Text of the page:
Wednesday, December 3, 2008

wForth - A JavaScript Forth Interpreter

‘wForth’ is a JavaScript based Forth interpreter. It is a simplified version of Forth and doesn’t contain all the functionality of a ANSI Forth system. The main goal of it is to provide a basic web based platform for people to try out programming with Forth. At the same time though, I wanted it flexible enough to allow programmers to write their own JavaScript Forth dictionaries to customize and extend the system. For example, allow wForth to interact with others aspects of the browser or to hook into Ajax calls to interact with servers.

Why wForth? jForth, jsForth, webForth were all taken. So wForth is for web based Forth.

What is supported:

1. New Forth word creation
2. Standard math operators on integer types only
3. Parameter stack manipulation
4. Infinite loops
5. Do loops
6. Pass data to and from the parameter stack to the return stack
7. Conditionals (if. then.else)

Try it out:

Future Items:
Storing user defined Forth word dictionaries in cookies or serializing them to and from JSON format to mimic loading them from a disk.



Anonymous said...

This is possibly the coolest thing I have ever seen. Would love to see info on how you embedded on page with street view.

Em Aich said...

very cool!

I was thinking today about writing a variant of Joy using JavaScript as the host language. Currently trying to think how to warp the syntax a little so that quoted programs are legal JSON ...

Anonymous said...

Appears to be rather incomplete, after comparing it with, which claims to be a quite complete DPANS94 Forth, written in JavaScript too. At least I couldn't get this to respond to words, WORDS, vlist, VLIST, create, etc. Is this still under construction, or merely a feature-starved "demo"? Lackinf elementary facilities, I wonder whether calling this "Forth" isn't somewhat misleading.

K Jacobson said...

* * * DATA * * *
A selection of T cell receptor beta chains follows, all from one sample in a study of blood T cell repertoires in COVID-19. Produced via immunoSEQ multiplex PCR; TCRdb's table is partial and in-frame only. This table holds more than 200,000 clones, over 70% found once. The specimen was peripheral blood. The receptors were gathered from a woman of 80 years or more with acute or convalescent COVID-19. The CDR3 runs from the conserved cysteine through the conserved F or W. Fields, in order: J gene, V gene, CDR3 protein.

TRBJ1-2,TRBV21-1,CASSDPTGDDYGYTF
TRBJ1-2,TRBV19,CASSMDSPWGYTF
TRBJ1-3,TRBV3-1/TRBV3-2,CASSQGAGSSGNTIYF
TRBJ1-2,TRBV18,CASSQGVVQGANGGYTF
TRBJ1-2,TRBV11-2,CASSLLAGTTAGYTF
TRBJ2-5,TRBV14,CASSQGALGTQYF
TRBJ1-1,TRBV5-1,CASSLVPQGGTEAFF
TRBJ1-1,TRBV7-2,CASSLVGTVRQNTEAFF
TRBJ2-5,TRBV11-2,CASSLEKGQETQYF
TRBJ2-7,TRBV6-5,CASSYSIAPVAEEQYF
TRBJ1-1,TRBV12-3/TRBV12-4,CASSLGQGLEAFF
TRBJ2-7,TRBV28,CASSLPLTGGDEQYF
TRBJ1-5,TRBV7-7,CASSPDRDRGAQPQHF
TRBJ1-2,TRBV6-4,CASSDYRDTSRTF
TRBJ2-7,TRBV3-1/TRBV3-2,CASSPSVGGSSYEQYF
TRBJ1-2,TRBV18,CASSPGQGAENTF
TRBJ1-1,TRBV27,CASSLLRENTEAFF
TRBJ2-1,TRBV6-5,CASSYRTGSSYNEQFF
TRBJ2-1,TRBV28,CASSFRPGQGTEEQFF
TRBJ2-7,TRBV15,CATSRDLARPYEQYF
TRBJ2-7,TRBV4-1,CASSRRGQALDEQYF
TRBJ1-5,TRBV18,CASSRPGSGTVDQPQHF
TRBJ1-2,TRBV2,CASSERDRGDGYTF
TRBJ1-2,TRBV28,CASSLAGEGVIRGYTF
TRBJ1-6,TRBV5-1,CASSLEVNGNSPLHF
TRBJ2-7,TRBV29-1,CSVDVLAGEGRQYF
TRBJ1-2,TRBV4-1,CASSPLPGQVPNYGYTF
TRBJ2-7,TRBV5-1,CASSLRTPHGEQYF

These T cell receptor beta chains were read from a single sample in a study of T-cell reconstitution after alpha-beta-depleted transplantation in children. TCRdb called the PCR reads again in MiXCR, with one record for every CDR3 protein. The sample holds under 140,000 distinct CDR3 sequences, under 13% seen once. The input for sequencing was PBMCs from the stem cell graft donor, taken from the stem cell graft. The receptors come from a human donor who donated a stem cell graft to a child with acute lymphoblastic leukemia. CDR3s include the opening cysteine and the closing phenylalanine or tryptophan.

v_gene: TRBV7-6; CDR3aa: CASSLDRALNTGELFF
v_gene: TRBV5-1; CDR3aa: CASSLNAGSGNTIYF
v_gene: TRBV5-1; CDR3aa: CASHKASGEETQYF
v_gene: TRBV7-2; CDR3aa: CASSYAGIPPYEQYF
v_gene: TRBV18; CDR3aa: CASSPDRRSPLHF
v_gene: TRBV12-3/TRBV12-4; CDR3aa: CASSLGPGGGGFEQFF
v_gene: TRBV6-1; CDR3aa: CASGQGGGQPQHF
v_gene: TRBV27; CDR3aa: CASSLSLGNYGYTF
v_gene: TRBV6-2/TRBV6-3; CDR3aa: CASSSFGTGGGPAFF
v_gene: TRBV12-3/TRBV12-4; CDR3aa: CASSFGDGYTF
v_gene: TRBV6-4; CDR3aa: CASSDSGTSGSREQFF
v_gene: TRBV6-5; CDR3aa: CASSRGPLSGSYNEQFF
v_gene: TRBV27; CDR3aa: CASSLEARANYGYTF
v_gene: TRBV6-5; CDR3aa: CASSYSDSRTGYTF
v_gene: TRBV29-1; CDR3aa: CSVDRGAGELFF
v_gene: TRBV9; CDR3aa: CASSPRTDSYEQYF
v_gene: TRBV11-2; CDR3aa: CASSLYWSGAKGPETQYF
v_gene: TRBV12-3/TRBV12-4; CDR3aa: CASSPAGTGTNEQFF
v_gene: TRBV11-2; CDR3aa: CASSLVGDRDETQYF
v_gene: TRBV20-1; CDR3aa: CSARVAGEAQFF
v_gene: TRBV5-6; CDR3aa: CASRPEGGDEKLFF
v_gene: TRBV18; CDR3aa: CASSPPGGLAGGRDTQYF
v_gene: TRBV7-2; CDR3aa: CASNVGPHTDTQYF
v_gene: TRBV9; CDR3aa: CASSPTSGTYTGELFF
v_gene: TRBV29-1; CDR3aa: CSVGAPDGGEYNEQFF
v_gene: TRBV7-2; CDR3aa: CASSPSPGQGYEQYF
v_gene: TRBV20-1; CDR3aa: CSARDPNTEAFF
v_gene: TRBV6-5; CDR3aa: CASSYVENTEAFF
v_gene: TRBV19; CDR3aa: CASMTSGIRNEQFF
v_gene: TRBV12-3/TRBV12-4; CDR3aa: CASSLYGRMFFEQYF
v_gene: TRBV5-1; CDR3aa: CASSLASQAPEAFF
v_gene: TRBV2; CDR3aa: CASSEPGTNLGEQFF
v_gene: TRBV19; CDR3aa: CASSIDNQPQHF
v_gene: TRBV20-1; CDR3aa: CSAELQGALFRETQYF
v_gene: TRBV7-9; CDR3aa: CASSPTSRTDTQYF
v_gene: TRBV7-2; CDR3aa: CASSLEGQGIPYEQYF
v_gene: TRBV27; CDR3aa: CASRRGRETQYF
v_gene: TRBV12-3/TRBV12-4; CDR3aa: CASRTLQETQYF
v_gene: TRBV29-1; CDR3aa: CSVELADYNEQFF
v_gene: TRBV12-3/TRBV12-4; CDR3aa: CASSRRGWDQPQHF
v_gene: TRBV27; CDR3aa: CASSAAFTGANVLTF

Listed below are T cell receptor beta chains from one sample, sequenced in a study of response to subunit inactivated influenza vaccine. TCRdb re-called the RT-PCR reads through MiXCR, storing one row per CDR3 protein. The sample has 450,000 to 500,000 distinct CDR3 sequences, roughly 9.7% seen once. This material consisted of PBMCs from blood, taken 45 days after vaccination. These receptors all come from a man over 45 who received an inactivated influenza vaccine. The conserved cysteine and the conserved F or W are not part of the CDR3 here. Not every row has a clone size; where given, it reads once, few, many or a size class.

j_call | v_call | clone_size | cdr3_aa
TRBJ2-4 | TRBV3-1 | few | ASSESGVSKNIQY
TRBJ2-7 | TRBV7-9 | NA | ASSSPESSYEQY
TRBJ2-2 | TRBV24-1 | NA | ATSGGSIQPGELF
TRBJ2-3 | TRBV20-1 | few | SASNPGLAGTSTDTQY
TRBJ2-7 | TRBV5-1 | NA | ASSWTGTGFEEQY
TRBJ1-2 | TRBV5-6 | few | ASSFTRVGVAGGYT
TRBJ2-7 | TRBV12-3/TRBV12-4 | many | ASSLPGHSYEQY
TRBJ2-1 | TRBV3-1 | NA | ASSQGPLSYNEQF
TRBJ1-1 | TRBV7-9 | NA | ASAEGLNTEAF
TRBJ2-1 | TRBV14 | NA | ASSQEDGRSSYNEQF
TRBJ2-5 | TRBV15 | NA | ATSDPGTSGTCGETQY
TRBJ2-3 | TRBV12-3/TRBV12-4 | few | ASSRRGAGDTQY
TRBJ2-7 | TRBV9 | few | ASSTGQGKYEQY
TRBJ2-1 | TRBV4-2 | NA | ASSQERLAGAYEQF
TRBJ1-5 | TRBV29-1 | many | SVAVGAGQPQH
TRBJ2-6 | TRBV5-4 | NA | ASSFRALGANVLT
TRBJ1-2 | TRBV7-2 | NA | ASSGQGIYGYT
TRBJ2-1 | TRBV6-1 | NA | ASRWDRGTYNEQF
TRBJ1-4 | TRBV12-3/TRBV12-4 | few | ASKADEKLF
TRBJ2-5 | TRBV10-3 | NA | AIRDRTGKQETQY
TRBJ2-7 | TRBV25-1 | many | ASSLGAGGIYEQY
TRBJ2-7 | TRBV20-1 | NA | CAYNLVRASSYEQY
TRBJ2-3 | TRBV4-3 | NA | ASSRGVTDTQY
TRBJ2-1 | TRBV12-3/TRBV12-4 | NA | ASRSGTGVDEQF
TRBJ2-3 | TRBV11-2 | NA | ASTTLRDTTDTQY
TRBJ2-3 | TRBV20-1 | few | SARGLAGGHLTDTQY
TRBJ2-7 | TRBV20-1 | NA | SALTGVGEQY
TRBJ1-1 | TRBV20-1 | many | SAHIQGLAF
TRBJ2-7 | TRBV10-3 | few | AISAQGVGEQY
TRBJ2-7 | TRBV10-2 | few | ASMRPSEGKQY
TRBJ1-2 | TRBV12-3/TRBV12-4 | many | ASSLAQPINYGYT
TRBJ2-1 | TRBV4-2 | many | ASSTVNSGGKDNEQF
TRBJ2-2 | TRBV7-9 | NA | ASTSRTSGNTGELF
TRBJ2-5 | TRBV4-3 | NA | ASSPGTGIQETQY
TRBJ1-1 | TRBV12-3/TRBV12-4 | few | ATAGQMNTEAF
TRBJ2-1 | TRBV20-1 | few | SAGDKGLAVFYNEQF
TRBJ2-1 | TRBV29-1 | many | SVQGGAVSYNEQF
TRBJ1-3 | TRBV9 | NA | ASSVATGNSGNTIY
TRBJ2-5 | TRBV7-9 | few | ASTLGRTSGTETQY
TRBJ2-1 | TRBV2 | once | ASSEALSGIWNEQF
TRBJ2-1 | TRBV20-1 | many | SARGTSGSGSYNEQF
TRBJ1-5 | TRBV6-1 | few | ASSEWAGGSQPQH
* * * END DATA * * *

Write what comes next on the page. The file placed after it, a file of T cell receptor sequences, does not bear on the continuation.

I agree that it is incomplete and readily admit so in the comments. Its intent is to provide the basics of a Forth system to allow interested users to try some basic commands.

How about trying to run this simple program below in using IE or Chrome, and then try running it in this Javascript Forth implementation. You might have a second opinion on what should be called Forth.

10 0 DO CR ." Hello " LOOP ;

Anonymous said...

Cool indeed
." Happy " 2 dup over dup over * * + dup over * over * rot * + . ." to all"

But it seems rot is not implemented right
1 2 3 rot -> 2 1 3
but should give 2 3 1 as far as I know

K Jacobson said...

I took the definition for 'rot' from here.

It says to rotate the third item to the top of the stack, but some of the documentation doesn't show it that way.

K Jacobson said...


should be fixed now. Thanks for catching the error!

Mark Hagstrom said...

Try this:
: test1 1024 0 do 1 drop loop;

test1 7 .

It takes way too long. A good deal of forth is based on it's ability to loop. This simple test shows a major looping problem. Theoretically this should translate/encode to a simple structure that completes almost immediately yet it is taking a very long time.

K Jacobson said...

It does take awhile to complete the program you submitted. It is a looping problem. The bottleneck is with browsers prompting users if they want to continue executing long running running JavaScript routines; which couls happen here. To overcome that issue this interpreter calls the next Forth word using JavaScript's setTimeout function. This is what is slowing down the program. Try this same program in my Forth as a Web Service post where I am posting backing a Forth program to a Python interpreter and you can the performace gain you expect. And that interpreter is based upon this one here.

Forth as a web service: